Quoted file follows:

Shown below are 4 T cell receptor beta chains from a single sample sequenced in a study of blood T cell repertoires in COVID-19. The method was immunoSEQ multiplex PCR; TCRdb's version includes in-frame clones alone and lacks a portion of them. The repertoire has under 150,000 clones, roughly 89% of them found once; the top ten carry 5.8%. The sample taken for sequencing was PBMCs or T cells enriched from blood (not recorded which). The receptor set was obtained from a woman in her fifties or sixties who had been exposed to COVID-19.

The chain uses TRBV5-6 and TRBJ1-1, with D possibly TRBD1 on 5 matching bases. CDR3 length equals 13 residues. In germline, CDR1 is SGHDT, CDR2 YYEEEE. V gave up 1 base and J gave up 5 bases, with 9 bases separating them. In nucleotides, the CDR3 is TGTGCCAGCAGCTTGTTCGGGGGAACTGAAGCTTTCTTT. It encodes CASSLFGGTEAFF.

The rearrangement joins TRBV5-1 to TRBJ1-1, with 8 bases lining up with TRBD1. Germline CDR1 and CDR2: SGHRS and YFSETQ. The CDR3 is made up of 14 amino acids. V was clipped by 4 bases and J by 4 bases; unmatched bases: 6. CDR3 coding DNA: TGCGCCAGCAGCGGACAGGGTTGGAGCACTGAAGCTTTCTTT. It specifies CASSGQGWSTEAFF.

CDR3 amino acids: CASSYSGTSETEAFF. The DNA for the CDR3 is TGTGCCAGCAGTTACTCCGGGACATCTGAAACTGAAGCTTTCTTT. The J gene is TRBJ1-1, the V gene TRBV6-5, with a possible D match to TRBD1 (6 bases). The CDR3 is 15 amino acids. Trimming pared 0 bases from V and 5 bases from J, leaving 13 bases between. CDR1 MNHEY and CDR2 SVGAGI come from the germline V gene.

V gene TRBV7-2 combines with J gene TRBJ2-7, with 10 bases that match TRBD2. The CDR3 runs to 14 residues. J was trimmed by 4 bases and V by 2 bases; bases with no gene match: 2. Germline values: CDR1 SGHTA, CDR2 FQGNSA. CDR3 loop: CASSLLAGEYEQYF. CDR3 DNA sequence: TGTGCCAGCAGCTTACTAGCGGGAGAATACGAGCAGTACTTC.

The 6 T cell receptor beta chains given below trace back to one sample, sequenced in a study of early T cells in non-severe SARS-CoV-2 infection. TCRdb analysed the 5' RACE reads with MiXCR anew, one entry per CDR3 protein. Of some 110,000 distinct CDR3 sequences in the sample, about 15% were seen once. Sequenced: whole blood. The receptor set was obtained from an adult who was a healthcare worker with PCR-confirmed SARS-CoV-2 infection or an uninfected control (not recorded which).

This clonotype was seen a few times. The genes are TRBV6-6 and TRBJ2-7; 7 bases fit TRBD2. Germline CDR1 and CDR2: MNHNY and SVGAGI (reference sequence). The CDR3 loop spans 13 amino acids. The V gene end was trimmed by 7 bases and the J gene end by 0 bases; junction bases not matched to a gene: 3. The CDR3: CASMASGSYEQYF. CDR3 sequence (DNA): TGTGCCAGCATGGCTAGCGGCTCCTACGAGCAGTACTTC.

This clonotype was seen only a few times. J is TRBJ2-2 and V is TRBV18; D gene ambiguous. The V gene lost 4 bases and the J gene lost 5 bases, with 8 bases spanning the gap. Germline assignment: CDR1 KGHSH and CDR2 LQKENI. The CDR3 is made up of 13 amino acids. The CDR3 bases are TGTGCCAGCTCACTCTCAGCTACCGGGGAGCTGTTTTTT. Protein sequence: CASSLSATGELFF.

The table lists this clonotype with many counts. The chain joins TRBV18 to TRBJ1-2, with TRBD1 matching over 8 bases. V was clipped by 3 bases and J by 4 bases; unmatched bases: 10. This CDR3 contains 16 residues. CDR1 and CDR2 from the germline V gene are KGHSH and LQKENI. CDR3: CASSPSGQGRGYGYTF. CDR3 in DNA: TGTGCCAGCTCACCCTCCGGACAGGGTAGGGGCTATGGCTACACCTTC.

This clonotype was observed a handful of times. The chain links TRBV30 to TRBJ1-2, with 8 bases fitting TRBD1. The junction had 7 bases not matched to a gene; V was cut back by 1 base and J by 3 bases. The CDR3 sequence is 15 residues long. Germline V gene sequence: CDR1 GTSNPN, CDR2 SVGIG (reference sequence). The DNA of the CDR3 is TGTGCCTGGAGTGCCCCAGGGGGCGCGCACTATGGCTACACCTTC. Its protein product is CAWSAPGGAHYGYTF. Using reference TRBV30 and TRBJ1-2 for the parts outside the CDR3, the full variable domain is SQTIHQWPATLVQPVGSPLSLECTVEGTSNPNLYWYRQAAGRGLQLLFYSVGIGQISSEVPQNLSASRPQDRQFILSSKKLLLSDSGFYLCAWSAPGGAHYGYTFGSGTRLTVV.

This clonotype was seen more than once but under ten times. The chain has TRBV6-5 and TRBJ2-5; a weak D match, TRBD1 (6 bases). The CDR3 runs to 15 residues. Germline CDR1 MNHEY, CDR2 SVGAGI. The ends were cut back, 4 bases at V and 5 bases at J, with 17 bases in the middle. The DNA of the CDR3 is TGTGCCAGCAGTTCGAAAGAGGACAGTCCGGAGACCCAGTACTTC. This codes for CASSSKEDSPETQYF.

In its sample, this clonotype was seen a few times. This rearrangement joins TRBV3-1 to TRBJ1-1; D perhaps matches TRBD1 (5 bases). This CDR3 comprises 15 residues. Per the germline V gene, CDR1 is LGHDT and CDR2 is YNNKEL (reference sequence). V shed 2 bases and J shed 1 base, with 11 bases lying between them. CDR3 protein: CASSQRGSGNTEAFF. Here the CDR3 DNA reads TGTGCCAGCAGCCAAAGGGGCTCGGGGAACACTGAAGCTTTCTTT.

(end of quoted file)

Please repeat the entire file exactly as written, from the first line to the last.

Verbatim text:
Shown below are 4 T cell receptor beta chains from a single sample sequenced in a study of blood T cell repertoires in COVID-19. The method was immunoSEQ multiplex PCR; TCRdb's version includes in-frame clones alone and lacks a portion of them. The repertoire has under 150,000 clones, roughly 89% of them found once; the top ten carry 5.8%. The sample taken for sequencing was PBMCs or T cells enriched from blood (not recorded which). The receptor set was obtained from a woman in her fifties or sixties who had been exposed to COVID-19.

The chain uses TRBV5-6 and TRBJ1-1, with D possibly TRBD1 on 5 matching bases. CDR3 length equals 13 residues. In germline, CDR1 is SGHDT, CDR2 YYEEEE. V gave up 1 base and J gave up 5 bases, with 9 bases separating them. In nucleotides, the CDR3 is TGTGCCAGCAGCTTGTTCGGGGGAACTGAAGCTTTCTTT. It encodes CASSLFGGTEAFF.

The rearrangement joins TRBV5-1 to TRBJ1-1, with 8 bases lining up with TRBD1. Germline CDR1 and CDR2: SGHRS and YFSETQ. The CDR3 is made up of 14 amino acids. V was clipped by 4 bases and J by 4 bases; unmatched bases: 6. CDR3 coding DNA: TGCGCCAGCAGCGGACAGGGTTGGAGCACTGAAGCTTTCTTT. It specifies CASSGQGWSTEAFF.

CDR3 amino acids: CASSYSGTSETEAFF. The DNA for the CDR3 is TGTGCCAGCAGTTACTCCGGGACATCTGAAACTGAAGCTTTCTTT. The J gene is TRBJ1-1, the V gene TRBV6-5, with a possible D match to TRBD1 (6 bases). The CDR3 is 15 amino acids. Trimming pared 0 bases from V and 5 bases from J, leaving 13 bases between. CDR1 MNHEY and CDR2 SVGAGI come from the germline V gene.

V gene TRBV7-2 combines with J gene TRBJ2-7, with 10 bases that match TRBD2. The CDR3 runs to 14 residues. J was trimmed by 4 bases and V by 2 bases; bases with no gene match: 2. Germline values: CDR1 SGHTA, CDR2 FQGNSA. CDR3 loop: CASSLLAGEYEQYF. CDR3 DNA sequence: TGTGCCAGCAGCTTACTAGCGGGAGAATACGAGCAGTACTTC.

The 6 T cell receptor beta chains given below trace back to one sample, sequenced in a study of early T cells in non-severe SARS-CoV-2 infection. TCRdb analysed the 5' RACE reads with MiXCR anew, one entry per CDR3 protein. Of some 110,000 distinct CDR3 sequences in the sample, about 15% were seen once. Sequenced: whole blood. The receptor set was obtained from an adult who was a healthcare worker with PCR-confirmed SARS-CoV-2 infection or an uninfected control (not recorded which).

This clonotype was seen a few times. The genes are TRBV6-6 and TRBJ2-7; 7 bases fit TRBD2. Germline CDR1 and CDR2: MNHNY and SVGAGI (reference sequence). The CDR3 loop spans 13 amino acids. The V gene end was trimmed by 7 bases and the J gene end by 0 bases; junction bases not matched to a gene: 3. The CDR3: CASMASGSYEQYF. CDR3 sequence (DNA): TGTGCCAGCATGGCTAGCGGCTCCTACGAGCAGTACTTC.

This clonotype was seen only a few times. J is TRBJ2-2 and V is TRBV18; D gene ambiguous. The V gene lost 4 bases and the J gene lost 5 bases, with 8 bases spanning the gap. Germline assignment: CDR1 KGHSH and CDR2 LQKENI. The CDR3 is made up of 13 amino acids. The CDR3 bases are TGTGCCAGCTCACTCTCAGCTACCGGGGAGCTGTTTTTT. Protein sequence: CASSLSATGELFF.

The table lists this clonotype with many counts. The chain joins TRBV18 to TRBJ1-2, with TRBD1 matching over 8 bases. V was clipped by 3 bases and J by 4 bases; unmatched bases: 10. This CDR3 contains 16 residues. CDR1 and CDR2 from the germline V gene are KGHSH and LQKENI. CDR3: CASSPSGQGRGYGYTF. CDR3 in DNA: TGTGCCAGCTCACCCTCCGGACAGGGTAGGGGCTATGGCTACACCTTC.

This clonotype was observed a handful of times. The chain links TRBV30 to TRBJ1-2, with 8 bases fitting TRBD1. The junction had 7 bases not matched to a gene; V was cut back by 1 base and J by 3 bases. The CDR3 sequence is 15 residues long. Germline V gene sequence: CDR1 GTSNPN, CDR2 SVGIG (reference sequence). The DNA of the CDR3 is TGTGCCTGGAGTGCCCCAGGGGGCGCGCACTATGGCTACACCTTC. Its protein product is CAWSAPGGAHYGYTF. Using reference TRBV30 and TRBJ1-2 for the parts outside the CDR3, the full variable domain is SQTIHQWPATLVQPVGSPLSLECTVEGTSNPNLYWYRQAAGRGLQLLFYSVGIGQISSEVPQNLSASRPQDRQFILSSKKLLLSDSGFYLCAWSAPGGAHYGYTFGSGTRLTVV.

This clonotype was seen more than once but under ten times. The chain has TRBV6-5 and TRBJ2-5; a weak D match, TRBD1 (6 bases). The CDR3 runs to 15 residues. Germline CDR1 MNHEY, CDR2 SVGAGI. The ends were cut back, 4 bases at V and 5 bases at J, with 17 bases in the middle. The DNA of the CDR3 is TGTGCCAGCAGTTCGAAAGAGGACAGTCCGGAGACCCAGTACTTC. This codes for CASSSKEDSPETQYF.

In its sample, this clonotype was seen a few times. This rearrangement joins TRBV3-1 to TRBJ1-1; D perhaps matches TRBD1 (5 bases). This CDR3 comprises 15 residues. Per the germline V gene, CDR1 is LGHDT and CDR2 is YNNKEL (reference sequence). V shed 2 bases and J shed 1 base, with 11 bases lying between them. CDR3 protein: CASSQRGSGNTEAFF. Here the CDR3 DNA reads TGTGCCAGCAGCCAAAGGGGCTCGGGGAACACTGAAGCTTTCTTT.